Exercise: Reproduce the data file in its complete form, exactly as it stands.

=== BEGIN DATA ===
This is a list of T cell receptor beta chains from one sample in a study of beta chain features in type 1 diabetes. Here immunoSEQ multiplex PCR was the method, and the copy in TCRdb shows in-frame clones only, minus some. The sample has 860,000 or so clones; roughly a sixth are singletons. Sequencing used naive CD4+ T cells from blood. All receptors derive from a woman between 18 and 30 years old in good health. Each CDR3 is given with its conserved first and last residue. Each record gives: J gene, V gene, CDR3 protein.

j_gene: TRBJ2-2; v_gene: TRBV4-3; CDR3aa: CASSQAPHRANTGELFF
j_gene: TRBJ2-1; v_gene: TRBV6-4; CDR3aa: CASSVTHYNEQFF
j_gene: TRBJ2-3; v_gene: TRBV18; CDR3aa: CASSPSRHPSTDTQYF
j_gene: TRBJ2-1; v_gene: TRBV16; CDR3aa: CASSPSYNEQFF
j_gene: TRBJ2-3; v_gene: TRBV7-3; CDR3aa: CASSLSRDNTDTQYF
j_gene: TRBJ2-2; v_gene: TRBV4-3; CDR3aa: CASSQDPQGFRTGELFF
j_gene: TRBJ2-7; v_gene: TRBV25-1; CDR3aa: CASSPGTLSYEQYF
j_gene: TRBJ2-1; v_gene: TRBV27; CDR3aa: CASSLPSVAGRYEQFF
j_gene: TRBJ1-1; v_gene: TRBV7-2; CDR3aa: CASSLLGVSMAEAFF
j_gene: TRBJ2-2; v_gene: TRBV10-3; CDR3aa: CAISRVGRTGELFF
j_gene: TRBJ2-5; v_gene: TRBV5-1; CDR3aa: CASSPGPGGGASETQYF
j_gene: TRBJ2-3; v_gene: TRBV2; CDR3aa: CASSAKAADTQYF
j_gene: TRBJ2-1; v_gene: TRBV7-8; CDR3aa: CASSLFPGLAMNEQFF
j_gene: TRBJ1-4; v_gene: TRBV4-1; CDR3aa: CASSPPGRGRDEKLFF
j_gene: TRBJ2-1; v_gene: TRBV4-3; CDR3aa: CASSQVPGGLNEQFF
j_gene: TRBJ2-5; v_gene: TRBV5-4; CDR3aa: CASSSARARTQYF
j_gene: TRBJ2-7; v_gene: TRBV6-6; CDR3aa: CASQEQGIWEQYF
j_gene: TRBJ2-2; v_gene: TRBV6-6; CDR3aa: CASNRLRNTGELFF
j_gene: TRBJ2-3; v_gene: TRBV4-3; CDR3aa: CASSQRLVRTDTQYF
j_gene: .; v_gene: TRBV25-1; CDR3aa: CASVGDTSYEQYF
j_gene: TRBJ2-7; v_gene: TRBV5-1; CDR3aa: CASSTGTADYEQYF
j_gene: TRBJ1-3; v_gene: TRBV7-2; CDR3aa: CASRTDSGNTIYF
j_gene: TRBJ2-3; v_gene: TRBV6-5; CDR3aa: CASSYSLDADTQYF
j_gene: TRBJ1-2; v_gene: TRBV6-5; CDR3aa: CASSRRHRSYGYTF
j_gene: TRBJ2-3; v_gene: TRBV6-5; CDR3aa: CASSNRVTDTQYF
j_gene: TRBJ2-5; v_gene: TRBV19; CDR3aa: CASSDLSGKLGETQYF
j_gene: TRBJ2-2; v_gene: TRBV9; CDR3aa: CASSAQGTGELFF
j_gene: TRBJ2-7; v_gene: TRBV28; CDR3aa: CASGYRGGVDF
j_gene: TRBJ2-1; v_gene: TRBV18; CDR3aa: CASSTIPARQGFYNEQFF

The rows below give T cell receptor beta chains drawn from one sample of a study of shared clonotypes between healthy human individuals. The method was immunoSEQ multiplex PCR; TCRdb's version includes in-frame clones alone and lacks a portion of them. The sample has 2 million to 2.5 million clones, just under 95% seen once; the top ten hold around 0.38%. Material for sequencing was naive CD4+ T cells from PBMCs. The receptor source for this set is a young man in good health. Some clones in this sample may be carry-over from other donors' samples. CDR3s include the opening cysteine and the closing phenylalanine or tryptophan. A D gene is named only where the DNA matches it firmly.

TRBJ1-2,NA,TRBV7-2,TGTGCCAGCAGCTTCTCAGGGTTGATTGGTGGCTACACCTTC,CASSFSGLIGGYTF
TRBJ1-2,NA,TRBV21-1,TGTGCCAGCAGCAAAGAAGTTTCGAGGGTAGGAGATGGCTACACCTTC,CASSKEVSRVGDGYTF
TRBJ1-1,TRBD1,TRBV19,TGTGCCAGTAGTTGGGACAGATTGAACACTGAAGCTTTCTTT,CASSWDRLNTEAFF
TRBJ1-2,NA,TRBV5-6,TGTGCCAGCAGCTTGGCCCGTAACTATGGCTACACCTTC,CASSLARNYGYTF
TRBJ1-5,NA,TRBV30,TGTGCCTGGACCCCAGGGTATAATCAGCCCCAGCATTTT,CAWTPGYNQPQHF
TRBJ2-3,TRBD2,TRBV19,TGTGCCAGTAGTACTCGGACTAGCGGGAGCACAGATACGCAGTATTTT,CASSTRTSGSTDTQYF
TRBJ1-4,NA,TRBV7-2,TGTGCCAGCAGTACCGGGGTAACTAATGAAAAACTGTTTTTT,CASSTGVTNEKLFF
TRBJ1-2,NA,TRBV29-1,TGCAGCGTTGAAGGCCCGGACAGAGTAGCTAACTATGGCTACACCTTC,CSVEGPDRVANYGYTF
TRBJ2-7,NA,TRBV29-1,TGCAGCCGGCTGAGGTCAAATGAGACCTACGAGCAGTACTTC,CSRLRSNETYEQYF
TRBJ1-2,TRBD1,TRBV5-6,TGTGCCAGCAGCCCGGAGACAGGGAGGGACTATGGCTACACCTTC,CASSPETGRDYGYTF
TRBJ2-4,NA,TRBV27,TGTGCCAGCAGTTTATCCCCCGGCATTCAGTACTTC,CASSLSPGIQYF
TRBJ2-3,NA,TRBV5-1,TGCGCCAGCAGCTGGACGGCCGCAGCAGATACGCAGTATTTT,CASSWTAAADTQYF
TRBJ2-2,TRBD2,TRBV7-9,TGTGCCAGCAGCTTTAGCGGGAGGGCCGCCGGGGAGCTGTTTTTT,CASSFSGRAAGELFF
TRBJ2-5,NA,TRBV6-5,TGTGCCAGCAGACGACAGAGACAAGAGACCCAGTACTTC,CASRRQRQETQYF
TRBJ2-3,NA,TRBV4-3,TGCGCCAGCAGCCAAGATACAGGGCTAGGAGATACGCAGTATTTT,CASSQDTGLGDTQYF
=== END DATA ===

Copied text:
This is a list of T cell receptor beta chains from one sample in a study of beta chain features in type 1 diabetes. Here immunoSEQ multiplex PCR was the method, and the copy in TCRdb shows in-frame clones only, minus some. The sample has 860,000 or so clones; roughly a sixth are singletons. Sequencing used naive CD4+ T cells from blood. All receptors derive from a woman between 18 and 30 years old in good health. Each CDR3 is given with its conserved first and last residue. Each record gives: J gene, V gene, CDR3 protein.

j_gene: TRBJ2-2; v_gene: TRBV4-3; CDR3aa: CASSQAPHRANTGELFF
j_gene: TRBJ2-1; v_gene: TRBV6-4; CDR3aa: CASSVTHYNEQFF
j_gene: TRBJ2-3; v_gene: TRBV18; CDR3aa: CASSPSRHPSTDTQYF
j_gene: TRBJ2-1; v_gene: TRBV16; CDR3aa: CASSPSYNEQFF
j_gene: TRBJ2-3; v_gene: TRBV7-3; CDR3aa: CASSLSRDNTDTQYF
j_gene: TRBJ2-2; v_gene: TRBV4-3; CDR3aa: CASSQDPQGFRTGELFF
j_gene: TRBJ2-7; v_gene: TRBV25-1; CDR3aa: CASSPGTLSYEQYF
j_gene: TRBJ2-1; v_gene: TRBV27; CDR3aa: CASSLPSVAGRYEQFF
j_gene: TRBJ1-1; v_gene: TRBV7-2; CDR3aa: CASSLLGVSMAEAFF
j_gene: TRBJ2-2; v_gene: TRBV10-3; CDR3aa: CAISRVGRTGELFF
j_gene: TRBJ2-5; v_gene: TRBV5-1; CDR3aa: CASSPGPGGGASETQYF
j_gene: TRBJ2-3; v_gene: TRBV2; CDR3aa: CASSAKAADTQYF
j_gene: TRBJ2-1; v_gene: TRBV7-8; CDR3aa: CASSLFPGLAMNEQFF
j_gene: TRBJ1-4; v_gene: TRBV4-1; CDR3aa: CASSPPGRGRDEKLFF
j_gene: TRBJ2-1; v_gene: TRBV4-3; CDR3aa: CASSQVPGGLNEQFF
j_gene: TRBJ2-5; v_gene: TRBV5-4; CDR3aa: CASSSARARTQYF
j_gene: TRBJ2-7; v_gene: TRBV6-6; CDR3aa: CASQEQGIWEQYF
j_gene: TRBJ2-2; v_gene: TRBV6-6; CDR3aa: CASNRLRNTGELFF
j_gene: TRBJ2-3; v_gene: TRBV4-3; CDR3aa: CASSQRLVRTDTQYF
j_gene: .; v_gene: TRBV25-1; CDR3aa: CASVGDTSYEQYF
j_gene: TRBJ2-7; v_gene: TRBV5-1; CDR3aa: CASSTGTADYEQYF
j_gene: TRBJ1-3; v_gene: TRBV7-2; CDR3aa: CASRTDSGNTIYF
j_gene: TRBJ2-3; v_gene: TRBV6-5; CDR3aa: CASSYSLDADTQYF
j_gene: TRBJ1-2; v_gene: TRBV6-5; CDR3aa: CASSRRHRSYGYTF
j_gene: TRBJ2-3; v_gene: TRBV6-5; CDR3aa: CASSNRVTDTQYF
j_gene: TRBJ2-5; v_gene: TRBV19; CDR3aa: CASSDLSGKLGETQYF
j_gene: TRBJ2-2; v_gene: TRBV9; CDR3aa: CASSAQGTGELFF
j_gene: TRBJ2-7; v_gene: TRBV28; CDR3aa: CASGYRGGVDF
j_gene: TRBJ2-1; v_gene: TRBV18; CDR3aa: CASSTIPARQGFYNEQFF

The rows below give T cell receptor beta chains drawn from one sample of a study of shared clonotypes between healthy human individuals. The method was immunoSEQ multiplex PCR; TCRdb's version includes in-frame clones alone and lacks a portion of them. The sample has 2 million to 2.5 million clones, just under 95% seen once; the top ten hold around 0.38%. Material for sequencing was naive CD4+ T cells from PBMCs. The receptor source for this set is a young man in good health. Some clones in this sample may be carry-over from other donors' samples. CDR3s include the opening cysteine and the closing phenylalanine or tryptophan. A D gene is named only where the DNA matches it firmly.

TRBJ1-2,NA,TRBV7-2,TGTGCCAGCAGCTTCTCAGGGTTGATTGGTGGCTACACCTTC,CASSFSGLIGGYTF
TRBJ1-2,NA,TRBV21-1,TGTGCCAGCAGCAAAGAAGTTTCGAGGGTAGGAGATGGCTACACCTTC,CASSKEVSRVGDGYTF
TRBJ1-1,TRBD1,TRBV19,TGTGCCAGTAGTTGGGACAGATTGAACACTGAAGCTTTCTTT,CASSWDRLNTEAFF
TRBJ1-2,NA,TRBV5-6,TGTGCCAGCAGCTTGGCCCGTAACTATGGCTACACCTTC,CASSLARNYGYTF
TRBJ1-5,NA,TRBV30,TGTGCCTGGACCCCAGGGTATAATCAGCCCCAGCATTTT,CAWTPGYNQPQHF
TRBJ2-3,TRBD2,TRBV19,TGTGCCAGTAGTACTCGGACTAGCGGGAGCACAGATACGCAGTATTTT,CASSTRTSGSTDTQYF
TRBJ1-4,NA,TRBV7-2,TGTGCCAGCAGTACCGGGGTAACTAATGAAAAACTGTTTTTT,CASSTGVTNEKLFF
TRBJ1-2,NA,TRBV29-1,TGCAGCGTTGAAGGCCCGGACAGAGTAGCTAACTATGGCTACACCTTC,CSVEGPDRVANYGYTF
TRBJ2-7,NA,TRBV29-1,TGCAGCCGGCTGAGGTCAAATGAGACCTACGAGCAGTACTTC,CSRLRSNETYEQYF
TRBJ1-2,TRBD1,TRBV5-6,TGTGCCAGCAGCCCGGAGACAGGGAGGGACTATGGCTACACCTTC,CASSPETGRDYGYTF
TRBJ2-4,NA,TRBV27,TGTGCCAGCAGTTTATCCCCCGGCATTCAGTACTTC,CASSLSPGIQYF
TRBJ2-3,NA,TRBV5-1,TGCGCCAGCAGCTGGACGGCCGCAGCAGATACGCAGTATTTT,CASSWTAAADTQYF
TRBJ2-2,TRBD2,TRBV7-9,TGTGCCAGCAGCTTTAGCGGGAGGGCCGCCGGGGAGCTGTTTTTT,CASSFSGRAAGELFF
TRBJ2-5,NA,TRBV6-5,TGTGCCAGCAGACGACAGAGACAAGAGACCCAGTACTTC,CASRRQRQETQYF
TRBJ2-3,NA,TRBV4-3,TGCGCCAGCAGCCAAGATACAGGGCTAGGAGATACGCAGTATTTT,CASSQDTGLGDTQYF